Ned Lilly
    CEO, xTuple

    1. Hi Ned;

      First, I want to apologize for the delay in replying. I have been pretty sick for a few days and just now recovering.

      I was not aware that the fixed assets module was developed by someone else. I assumed it was done so by you. It's also good to hear there are some RAD functions in xTuple.

      Give me a couple more days and I will either your feedback into the post (and credit you with it!).

      Anyway, thanks again for the corrections and feedback.

      Best Wishes,
      Chris Travers

    2. Actually will get this done right now. Thanks again for your feedback.

  2. Hi,
    My name is Tatiana, and I have a problem with a PostgreSQL database. When I try to access the program and type the password I receive an error message:

    Server doesn`t listen
    The server doesn`t accept connections: the connection library reports
    Could not connect to server: Connection refused (0x0000274D/10061) Is the server running on host “” and accepting TCP/IP connections on port 5432?
    If you encounter this message, please check if the server you`re trying to contact is actually running PostgreSQL on the given port. Test if you have network connectivity from your client to the server host using ping or equivalent tools. Is your network / VPN/SSH tunnel / firewall configured correctly?
    For security reasons; PostgreSQL does not listen on all available IP address on the server machine initially. In order to access the server over the network, you need to enable listening on the address first.
    For PostgreSQL servers starting with version 8.0, this is controlled using the “listen _address” parameter in the postgresql.conf file. Here, you cant enter a list of IP addresses the server should listed on, or simply use ‘*’ to listen on all available IP addresses. For earlier server (Version 7.3 or 7.4), you`ll need to set the “tcpip_socket” parameter to ‘true’.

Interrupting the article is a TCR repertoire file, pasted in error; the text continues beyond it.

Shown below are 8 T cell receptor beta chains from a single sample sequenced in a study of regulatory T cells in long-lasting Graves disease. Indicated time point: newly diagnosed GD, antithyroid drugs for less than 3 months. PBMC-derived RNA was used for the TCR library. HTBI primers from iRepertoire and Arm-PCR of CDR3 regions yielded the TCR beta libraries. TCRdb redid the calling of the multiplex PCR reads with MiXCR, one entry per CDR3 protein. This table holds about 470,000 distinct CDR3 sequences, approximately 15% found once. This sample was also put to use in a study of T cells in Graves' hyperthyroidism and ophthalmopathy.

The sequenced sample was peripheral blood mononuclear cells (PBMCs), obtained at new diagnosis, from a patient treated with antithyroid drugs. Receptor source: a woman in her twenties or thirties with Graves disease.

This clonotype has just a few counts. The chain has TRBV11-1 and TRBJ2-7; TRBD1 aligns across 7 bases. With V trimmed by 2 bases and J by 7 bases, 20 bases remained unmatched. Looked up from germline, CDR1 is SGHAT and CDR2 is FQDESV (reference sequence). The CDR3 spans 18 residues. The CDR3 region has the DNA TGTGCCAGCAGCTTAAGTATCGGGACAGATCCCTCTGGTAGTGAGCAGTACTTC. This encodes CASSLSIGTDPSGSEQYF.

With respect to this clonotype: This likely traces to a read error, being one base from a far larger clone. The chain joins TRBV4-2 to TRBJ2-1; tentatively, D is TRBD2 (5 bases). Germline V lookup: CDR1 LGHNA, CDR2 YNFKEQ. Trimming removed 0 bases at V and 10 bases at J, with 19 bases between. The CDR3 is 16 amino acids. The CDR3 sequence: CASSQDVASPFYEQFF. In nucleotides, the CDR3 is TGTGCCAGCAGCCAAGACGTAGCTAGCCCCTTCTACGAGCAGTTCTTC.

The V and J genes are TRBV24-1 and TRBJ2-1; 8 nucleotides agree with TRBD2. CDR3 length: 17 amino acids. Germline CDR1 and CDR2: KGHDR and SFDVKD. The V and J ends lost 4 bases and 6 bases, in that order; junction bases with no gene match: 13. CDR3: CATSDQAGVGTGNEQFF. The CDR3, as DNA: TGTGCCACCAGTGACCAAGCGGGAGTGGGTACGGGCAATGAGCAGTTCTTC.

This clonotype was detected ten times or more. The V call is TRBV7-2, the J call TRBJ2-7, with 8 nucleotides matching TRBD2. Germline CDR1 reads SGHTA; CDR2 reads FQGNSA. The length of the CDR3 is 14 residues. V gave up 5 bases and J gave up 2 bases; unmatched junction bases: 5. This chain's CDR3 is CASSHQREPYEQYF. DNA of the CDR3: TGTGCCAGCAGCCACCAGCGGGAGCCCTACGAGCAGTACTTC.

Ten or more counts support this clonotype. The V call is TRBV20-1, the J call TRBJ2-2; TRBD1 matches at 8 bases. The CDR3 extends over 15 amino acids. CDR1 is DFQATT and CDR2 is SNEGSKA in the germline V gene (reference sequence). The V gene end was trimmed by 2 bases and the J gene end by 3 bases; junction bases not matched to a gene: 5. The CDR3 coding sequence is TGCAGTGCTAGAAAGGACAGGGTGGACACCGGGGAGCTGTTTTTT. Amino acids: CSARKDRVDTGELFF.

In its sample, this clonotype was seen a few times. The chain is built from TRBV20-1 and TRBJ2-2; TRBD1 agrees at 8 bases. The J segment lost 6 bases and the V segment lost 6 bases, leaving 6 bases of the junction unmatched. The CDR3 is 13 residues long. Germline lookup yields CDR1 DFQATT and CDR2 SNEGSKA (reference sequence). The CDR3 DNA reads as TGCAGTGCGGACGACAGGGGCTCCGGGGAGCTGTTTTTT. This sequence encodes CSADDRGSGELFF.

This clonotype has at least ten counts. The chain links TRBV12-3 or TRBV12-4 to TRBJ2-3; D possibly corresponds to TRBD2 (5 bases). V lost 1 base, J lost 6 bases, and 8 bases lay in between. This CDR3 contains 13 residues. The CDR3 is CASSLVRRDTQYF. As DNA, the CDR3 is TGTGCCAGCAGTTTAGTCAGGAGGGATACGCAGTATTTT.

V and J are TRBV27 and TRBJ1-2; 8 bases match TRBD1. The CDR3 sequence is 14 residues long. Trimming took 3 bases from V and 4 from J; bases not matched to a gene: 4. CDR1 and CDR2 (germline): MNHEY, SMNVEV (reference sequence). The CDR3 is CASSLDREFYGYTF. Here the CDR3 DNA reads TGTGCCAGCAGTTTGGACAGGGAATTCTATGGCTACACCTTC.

You can use the postgresql.conf editor that is built into pgAdmin III to edit the postgresql.conf configuration file. After changing this file, you need to restart the server process to make the setting effective.
    If you double-checked your configuration but still get this error message, it`s still unlikely that you encounter a fatal PostgreSQL misbehavior. You probably have some low level network connectivity problems (e.g. firewall configuration). Please check this thoroughly before reporting a bug to the PostgreSQL community.

    I checked the postgreconf.file, and it is configurated with ‘*’ for “listen_addresses”. The other thing that I checked was the firewall, which said “Allowed the conection” to port 5432.

    The logs file says:
    2012-04-03 14:48:17 VET LOG: database system was interrupted while in recovery at 2012-04-03 14:39:01 VET
    2012-04-03 14:48:17 VET HINT: This probably means that some data is corrupted and you will have to use the last backup for recovery.
    2012-04-03 14:48:17 VET LOG: database system was not properly shut down; automatic recovery in progress
    2012-04-03 14:48:17 VET LOG: redo starts at 1D/2D0689F0
    2012-04-03 14:48:17 VET LOG: loaded library "$libdir/plugins/plugin_debugger.dll"
    2012-04-03 14:48:17 VET FATAL: the database system is starting up
    2012-04-03 14:48:18 VET LOG: could not open file "pg_xlog/000000010000001D00000031" (log file 29, segment 49): No such file or directory
    2012-04-03 14:48:18 VET LOG: loaded library "$libdir/plugins/plugin_debugger.dll"
    2012-04-03 14:48:18 VET FATAL: the database system is starting up
    2012-04-03 14:48:19 VET LOG: startup process (PID 2580) exited with exit code 255
    2012-04-03 14:48:19 VET LOG: aborting startup due to startup process failure

    When I went to “Services” to start the service, I received this message:
    The PostgreSQL Database Server 8.3 service on Local Computer started and then stopped. Some services stop automatically if the are not in use by other services or programs.

    Thank you for your time and assistance.

    1. Hi. the pgsql-general list is a great place to ask these questions. I would recommend asking there instead.

      Nonetheless, this looks like database corruption to me, from the log messages you have posted. If you have important data that you can't afford to lose you may need to hire an expert. If not, or if you have sufficiently recent back-ups, you can delete your data directory, and either restore from a base backup or use initdb, and then reload from a dump.